Berkeley`s states that everything is an idea and that there has to be a supreme spirit (god) out there that has the ability to put ideas in our mind. Thus, being the one who controls everything that we are able think. The way that I understood Berkeley`s argument is that he believes that the existence of “God” is essential in order to know anything from the external world. Comprehending Berkeley`s argument wasn’t an easy task, but I have come to my personal conclusion that this so called; “Supreme spirit” is not necessary for me to have knowledge about the things that I can observe. Therefore in this paper, I will argue that Berkeley`s response to skepticism is not successful because he thinks that god is the base of knowledge.
He states, “It is only once we have denied all falsehoods resulting from the outside world that we can begin a new structure of logic based strictly on definite truths. In order for our foundation to be firm, we must find a point which is certain and this point is within ourselves.” (Design) Descartes wants us to question everything, except God, because knowledge we gain from others is not certain since we did not acquire it firsthand. Descartes argued we can trust God, because God gives us clear and distinct ideas and since God can be trusted, then so can these thoughts. Therefore, God must exist for this to be true. Descartes believes God exists because he is perfect and if he were not perfect then he would not exist.
In particular, it robs those who disagree with these silenced opinions. Mill then turns to the reasons why humanity is hurt by silencing opinions. His first argument is that the suppressed opinion may be true. He writes that since human beings are not infallible, they have no authority to decide an issue for all people, and to keep others from coming up with their own judgments. Mill asserts that the reason why liberty of opinion is so often in danger is that in practice people tend to be confident in their own rightness, and excluding that, in the infallibility of the world they come in contact with.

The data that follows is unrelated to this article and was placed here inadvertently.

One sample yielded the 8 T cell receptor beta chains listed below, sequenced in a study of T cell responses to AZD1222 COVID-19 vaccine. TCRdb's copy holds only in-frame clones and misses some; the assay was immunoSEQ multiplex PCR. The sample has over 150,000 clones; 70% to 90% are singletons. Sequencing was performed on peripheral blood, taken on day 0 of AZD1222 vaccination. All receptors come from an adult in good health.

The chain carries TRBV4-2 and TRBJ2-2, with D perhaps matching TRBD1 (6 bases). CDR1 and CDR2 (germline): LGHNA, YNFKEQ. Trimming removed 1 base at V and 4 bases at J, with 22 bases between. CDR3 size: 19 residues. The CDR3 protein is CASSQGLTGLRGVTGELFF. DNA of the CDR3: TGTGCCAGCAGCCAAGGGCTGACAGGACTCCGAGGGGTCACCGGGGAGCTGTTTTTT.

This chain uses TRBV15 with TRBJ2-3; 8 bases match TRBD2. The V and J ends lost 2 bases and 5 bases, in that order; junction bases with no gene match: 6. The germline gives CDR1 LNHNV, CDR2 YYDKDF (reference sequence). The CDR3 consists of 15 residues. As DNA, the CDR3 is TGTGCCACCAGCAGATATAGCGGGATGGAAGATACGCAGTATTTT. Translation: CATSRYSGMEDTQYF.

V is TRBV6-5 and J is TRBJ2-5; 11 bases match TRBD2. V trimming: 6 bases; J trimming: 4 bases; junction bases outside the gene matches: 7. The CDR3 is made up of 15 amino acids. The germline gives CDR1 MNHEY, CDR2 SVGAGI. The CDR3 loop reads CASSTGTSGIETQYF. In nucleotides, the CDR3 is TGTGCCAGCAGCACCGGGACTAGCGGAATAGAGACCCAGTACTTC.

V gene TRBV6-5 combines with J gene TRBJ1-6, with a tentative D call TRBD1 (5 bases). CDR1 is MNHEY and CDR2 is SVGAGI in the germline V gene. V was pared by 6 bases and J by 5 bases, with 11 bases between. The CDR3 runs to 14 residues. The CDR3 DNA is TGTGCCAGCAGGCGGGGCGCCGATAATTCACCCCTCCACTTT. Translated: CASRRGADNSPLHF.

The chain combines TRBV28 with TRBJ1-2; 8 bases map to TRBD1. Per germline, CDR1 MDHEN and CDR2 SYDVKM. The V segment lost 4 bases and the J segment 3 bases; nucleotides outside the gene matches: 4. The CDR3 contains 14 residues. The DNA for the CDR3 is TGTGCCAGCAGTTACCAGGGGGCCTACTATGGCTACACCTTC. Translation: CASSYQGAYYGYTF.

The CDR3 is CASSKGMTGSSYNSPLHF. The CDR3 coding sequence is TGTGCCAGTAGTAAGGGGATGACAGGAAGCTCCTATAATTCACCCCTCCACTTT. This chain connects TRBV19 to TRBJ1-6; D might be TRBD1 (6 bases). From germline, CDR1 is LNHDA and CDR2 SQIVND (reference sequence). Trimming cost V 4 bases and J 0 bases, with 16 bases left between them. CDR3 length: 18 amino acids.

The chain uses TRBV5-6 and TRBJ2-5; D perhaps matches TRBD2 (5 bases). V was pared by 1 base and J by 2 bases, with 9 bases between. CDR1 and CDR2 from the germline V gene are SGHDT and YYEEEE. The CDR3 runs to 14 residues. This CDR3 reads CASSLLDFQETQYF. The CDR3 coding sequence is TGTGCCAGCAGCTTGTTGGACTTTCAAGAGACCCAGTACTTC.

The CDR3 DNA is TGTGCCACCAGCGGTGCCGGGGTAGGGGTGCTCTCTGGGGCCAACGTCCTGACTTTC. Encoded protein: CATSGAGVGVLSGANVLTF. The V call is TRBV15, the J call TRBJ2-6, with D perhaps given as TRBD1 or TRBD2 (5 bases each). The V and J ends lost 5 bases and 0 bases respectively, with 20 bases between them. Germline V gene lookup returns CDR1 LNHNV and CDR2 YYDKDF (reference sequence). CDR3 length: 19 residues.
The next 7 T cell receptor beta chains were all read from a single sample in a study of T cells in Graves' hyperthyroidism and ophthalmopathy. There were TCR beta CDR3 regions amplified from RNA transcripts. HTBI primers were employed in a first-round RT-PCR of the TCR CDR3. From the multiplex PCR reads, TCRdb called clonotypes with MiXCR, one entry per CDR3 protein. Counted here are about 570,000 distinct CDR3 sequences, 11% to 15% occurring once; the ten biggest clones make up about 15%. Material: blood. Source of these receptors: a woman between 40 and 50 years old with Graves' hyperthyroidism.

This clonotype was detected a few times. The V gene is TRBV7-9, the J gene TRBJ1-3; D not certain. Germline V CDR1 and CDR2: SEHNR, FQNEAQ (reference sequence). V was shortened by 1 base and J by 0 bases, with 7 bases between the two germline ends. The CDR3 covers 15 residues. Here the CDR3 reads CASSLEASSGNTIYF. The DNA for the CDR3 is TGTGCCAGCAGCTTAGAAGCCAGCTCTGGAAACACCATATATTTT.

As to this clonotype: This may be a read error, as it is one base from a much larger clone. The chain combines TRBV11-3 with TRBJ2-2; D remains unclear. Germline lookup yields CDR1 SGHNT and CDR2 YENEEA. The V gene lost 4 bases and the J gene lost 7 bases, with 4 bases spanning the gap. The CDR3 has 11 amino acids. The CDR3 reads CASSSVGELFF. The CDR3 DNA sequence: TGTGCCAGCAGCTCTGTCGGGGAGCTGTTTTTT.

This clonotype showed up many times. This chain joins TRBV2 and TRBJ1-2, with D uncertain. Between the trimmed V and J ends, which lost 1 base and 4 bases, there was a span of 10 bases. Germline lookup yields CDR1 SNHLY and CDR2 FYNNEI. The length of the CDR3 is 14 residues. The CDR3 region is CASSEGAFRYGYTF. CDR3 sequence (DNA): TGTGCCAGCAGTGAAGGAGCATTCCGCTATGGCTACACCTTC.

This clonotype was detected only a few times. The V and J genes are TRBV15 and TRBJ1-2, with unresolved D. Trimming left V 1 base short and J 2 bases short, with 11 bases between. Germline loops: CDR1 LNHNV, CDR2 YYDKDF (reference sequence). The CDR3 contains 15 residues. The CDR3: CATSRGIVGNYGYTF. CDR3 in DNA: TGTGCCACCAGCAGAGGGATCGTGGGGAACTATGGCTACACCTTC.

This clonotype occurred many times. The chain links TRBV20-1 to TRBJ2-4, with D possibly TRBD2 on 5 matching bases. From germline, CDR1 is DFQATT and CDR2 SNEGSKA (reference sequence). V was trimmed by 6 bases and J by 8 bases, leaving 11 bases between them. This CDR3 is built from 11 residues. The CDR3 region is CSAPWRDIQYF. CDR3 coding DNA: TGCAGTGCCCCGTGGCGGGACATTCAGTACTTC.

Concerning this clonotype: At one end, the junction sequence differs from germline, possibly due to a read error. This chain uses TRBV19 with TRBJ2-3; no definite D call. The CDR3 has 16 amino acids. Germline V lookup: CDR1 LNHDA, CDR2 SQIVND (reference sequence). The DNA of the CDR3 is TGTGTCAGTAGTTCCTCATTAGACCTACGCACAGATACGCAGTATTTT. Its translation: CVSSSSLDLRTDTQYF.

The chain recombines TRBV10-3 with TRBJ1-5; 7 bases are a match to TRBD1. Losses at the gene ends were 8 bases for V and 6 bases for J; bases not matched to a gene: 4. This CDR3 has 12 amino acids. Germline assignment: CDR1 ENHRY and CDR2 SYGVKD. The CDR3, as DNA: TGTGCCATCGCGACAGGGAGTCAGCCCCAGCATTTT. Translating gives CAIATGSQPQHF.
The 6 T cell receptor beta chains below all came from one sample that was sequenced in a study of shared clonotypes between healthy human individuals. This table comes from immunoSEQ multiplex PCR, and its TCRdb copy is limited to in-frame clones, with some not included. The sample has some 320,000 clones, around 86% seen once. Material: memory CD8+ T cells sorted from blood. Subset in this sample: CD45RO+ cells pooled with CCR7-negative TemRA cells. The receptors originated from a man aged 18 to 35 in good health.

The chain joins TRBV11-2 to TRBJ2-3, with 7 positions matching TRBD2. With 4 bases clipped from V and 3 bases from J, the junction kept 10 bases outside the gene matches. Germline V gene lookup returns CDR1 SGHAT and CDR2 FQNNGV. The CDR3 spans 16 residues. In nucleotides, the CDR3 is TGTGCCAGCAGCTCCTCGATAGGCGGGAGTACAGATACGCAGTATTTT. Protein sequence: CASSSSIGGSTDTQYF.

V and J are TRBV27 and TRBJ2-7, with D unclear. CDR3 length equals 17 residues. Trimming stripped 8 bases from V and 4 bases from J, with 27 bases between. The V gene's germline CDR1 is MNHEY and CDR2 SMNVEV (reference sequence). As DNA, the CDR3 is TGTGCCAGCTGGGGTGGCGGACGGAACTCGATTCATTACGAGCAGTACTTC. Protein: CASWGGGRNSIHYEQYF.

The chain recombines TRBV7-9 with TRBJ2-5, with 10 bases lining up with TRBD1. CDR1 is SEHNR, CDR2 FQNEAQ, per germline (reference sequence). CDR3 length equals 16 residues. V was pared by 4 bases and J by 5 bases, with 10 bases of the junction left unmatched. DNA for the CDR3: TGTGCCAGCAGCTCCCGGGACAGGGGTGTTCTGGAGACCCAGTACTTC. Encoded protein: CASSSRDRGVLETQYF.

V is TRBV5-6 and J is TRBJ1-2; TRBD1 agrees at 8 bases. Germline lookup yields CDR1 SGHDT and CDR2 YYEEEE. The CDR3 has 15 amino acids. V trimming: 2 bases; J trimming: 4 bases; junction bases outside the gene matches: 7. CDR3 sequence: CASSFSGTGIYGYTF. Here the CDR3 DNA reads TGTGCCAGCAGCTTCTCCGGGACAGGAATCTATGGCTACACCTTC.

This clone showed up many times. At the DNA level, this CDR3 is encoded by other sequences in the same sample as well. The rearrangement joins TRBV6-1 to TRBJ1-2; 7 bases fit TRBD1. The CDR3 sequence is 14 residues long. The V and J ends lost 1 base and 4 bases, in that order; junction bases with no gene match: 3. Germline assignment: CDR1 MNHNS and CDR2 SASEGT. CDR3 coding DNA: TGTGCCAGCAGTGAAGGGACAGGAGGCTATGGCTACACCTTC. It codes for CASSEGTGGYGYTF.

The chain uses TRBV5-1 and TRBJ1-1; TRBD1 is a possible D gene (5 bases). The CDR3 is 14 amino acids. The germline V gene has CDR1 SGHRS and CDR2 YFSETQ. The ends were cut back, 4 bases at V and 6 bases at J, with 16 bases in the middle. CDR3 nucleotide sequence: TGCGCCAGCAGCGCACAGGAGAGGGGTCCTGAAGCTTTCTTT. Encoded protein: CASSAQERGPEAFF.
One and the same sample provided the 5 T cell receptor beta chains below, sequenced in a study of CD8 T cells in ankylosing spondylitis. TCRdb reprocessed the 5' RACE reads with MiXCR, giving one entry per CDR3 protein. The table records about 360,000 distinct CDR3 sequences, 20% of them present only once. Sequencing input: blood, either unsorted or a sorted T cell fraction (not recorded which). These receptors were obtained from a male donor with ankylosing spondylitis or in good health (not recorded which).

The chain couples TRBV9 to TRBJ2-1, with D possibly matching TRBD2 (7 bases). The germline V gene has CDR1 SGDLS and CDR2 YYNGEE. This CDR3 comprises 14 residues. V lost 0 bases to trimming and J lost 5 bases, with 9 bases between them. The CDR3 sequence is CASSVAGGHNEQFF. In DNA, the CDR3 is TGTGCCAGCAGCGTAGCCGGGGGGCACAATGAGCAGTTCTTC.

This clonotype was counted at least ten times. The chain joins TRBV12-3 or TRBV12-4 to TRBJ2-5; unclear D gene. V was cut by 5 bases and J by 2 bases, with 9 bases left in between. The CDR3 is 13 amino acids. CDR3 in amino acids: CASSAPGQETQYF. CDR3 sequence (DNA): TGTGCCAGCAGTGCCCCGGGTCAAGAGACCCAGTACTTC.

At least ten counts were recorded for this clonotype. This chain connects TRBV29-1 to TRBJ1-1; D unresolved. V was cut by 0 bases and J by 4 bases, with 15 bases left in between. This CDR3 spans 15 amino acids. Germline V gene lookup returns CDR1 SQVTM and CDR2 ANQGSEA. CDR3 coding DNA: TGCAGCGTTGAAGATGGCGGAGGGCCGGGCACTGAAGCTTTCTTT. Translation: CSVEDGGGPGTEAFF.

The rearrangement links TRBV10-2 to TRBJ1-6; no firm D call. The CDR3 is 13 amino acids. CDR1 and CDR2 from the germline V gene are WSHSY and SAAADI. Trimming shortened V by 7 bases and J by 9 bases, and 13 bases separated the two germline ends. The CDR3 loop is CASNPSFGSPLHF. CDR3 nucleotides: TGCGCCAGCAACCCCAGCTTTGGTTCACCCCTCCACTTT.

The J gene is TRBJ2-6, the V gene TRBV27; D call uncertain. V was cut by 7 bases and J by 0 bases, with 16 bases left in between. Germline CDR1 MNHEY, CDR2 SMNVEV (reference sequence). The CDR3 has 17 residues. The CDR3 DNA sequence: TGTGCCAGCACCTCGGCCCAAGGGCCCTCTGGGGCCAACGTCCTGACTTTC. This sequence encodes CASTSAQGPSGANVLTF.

With these three components, Coyne defines religion. Now with this information, he dissects religion and tries to determine if religion looks for truth, similar to the field of science. In his findings he has concluded that theologians believe that the existence of God is indeed considered factual information. When pressed on this issue for evidence, many theologians claim that God cannot be described and is
Doubt exists in the believer and the non-believer because it is beyond our reason to determine the truth of God's existence. St. Thomas Aquinas, and St. Anselm would not agree that God is the unknown. They would however agree that reason couldn't comprehend God. Both would argue that we can say some things with certainty about God, using reason. On that knowledge, they can form their arguments for God's existence.
This idea of Barth is more persuasive because deriving the truth of theology from ontology or anthropology would mean that our knowledge of theology comes from human experience and not from the God himself. We cannot know about the God unless the God reveals it to us through Holy Spirit. Rahner also states that grace is a “constituent part” of our existence. But then Barth correctly states that if we have grace then why do we have to look beyond ourselves to Christ to know about sin and salvation. Barth is also more persuasive about the rejection of the idea of “anonymous Christianity”.